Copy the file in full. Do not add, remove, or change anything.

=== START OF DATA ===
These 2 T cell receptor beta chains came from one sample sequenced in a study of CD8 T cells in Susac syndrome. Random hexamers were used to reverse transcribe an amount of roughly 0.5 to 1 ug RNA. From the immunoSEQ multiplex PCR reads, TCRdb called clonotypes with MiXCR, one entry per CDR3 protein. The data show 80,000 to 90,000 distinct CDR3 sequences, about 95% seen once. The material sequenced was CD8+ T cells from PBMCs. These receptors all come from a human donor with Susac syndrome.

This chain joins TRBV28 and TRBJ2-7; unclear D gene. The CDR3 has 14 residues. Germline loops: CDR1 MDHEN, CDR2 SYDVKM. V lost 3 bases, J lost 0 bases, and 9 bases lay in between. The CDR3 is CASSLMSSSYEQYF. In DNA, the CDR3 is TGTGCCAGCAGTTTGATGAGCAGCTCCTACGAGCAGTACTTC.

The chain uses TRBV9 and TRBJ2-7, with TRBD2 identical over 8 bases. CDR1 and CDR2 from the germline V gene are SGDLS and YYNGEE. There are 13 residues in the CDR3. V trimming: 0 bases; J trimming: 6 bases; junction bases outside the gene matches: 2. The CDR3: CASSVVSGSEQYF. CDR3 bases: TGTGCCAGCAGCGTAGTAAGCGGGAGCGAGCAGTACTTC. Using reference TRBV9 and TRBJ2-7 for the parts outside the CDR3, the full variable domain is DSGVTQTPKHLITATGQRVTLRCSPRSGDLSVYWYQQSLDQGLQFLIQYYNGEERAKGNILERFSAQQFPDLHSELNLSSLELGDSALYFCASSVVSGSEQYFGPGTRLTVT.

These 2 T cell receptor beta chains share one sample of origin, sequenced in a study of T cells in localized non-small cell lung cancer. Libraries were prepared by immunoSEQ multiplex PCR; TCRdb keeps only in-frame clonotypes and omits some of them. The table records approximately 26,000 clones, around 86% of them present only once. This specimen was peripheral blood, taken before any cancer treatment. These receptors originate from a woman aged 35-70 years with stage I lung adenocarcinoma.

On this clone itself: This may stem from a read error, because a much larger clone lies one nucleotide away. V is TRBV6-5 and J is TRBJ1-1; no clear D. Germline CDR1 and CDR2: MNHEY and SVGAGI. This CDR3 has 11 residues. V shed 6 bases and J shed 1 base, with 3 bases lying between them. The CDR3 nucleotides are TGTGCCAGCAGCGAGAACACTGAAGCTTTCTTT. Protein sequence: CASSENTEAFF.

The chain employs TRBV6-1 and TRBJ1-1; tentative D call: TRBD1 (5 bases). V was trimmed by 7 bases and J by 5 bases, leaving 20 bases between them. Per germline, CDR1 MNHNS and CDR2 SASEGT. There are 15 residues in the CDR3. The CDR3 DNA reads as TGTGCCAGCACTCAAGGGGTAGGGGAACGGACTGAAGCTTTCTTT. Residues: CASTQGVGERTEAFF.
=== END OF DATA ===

These 2 T cell receptor beta chains came from one sample sequenced in a study of CD8 T cells in Susac syndrome. Random hexamers were used to reverse transcribe an amount of roughly 0.5 to 1 ug RNA. From the immunoSEQ multiplex PCR reads, TCRdb called clonotypes with MiXCR, one entry per CDR3 protein. The data show 80,000 to 90,000 distinct CDR3 sequences, about 95% seen once. The material sequenced was CD8+ T cells from PBMCs. These receptors all come from a human donor with Susac syndrome.

This chain joins TRBV28 and TRBJ2-7; unclear D gene. The CDR3 has 14 residues. Germline loops: CDR1 MDHEN, CDR2 SYDVKM. V lost 3 bases, J lost 0 bases, and 9 bases lay in between. The CDR3 is CASSLMSSSYEQYF. In DNA, the CDR3 is TGTGCCAGCAGTTTGATGAGCAGCTCCTACGAGCAGTACTTC.

The chain uses TRBV9 and TRBJ2-7, with TRBD2 identical over 8 bases. CDR1 and CDR2 from the germline V gene are SGDLS and YYNGEE. There are 13 residues in the CDR3. V trimming: 0 bases; J trimming: 6 bases; junction bases outside the gene matches: 2. The CDR3: CASSVVSGSEQYF. CDR3 bases: TGTGCCAGCAGCGTAGTAAGCGGGAGCGAGCAGTACTTC. Using reference TRBV9 and TRBJ2-7 for the parts outside the CDR3, the full variable domain is DSGVTQTPKHLITATGQRVTLRCSPRSGDLSVYWYQQSLDQGLQFLIQYYNGEERAKGNILERFSAQQFPDLHSELNLSSLELGDSALYFCASSVVSGSEQYFGPGTRLTVT.

These 2 T cell receptor beta chains share one sample of origin, sequenced in a study of T cells in localized non-small cell lung cancer. Libraries were prepared by immunoSEQ multiplex PCR; TCRdb keeps only in-frame clonotypes and omits some of them. The table records approximately 26,000 clones, around 86% of them present only once. This specimen was peripheral blood, taken before any cancer treatment. These receptors originate from a woman aged 35-70 years with stage I lung adenocarcinoma.

On this clone itself: This may stem from a read error, because a much larger clone lies one nucleotide away. V is TRBV6-5 and J is TRBJ1-1; no clear D. Germline CDR1 and CDR2: MNHEY and SVGAGI. This CDR3 has 11 residues. V shed 6 bases and J shed 1 base, with 3 bases lying between them. The CDR3 nucleotides are TGTGCCAGCAGCGAGAACACTGAAGCTTTCTTT. Protein sequence: CASSENTEAFF.

The chain employs TRBV6-1 and TRBJ1-1; tentative D call: TRBD1 (5 bases). V was trimmed by 7 bases and J by 5 bases, leaving 20 bases between them. Per germline, CDR1 MNHNS and CDR2 SASEGT. There are 15 residues in the CDR3. The CDR3 DNA reads as TGTGCCAGCACTCAAGGGGTAGGGGAACGGACTGAAGCTTTCTTT. Residues: CASTQGVGERTEAFF.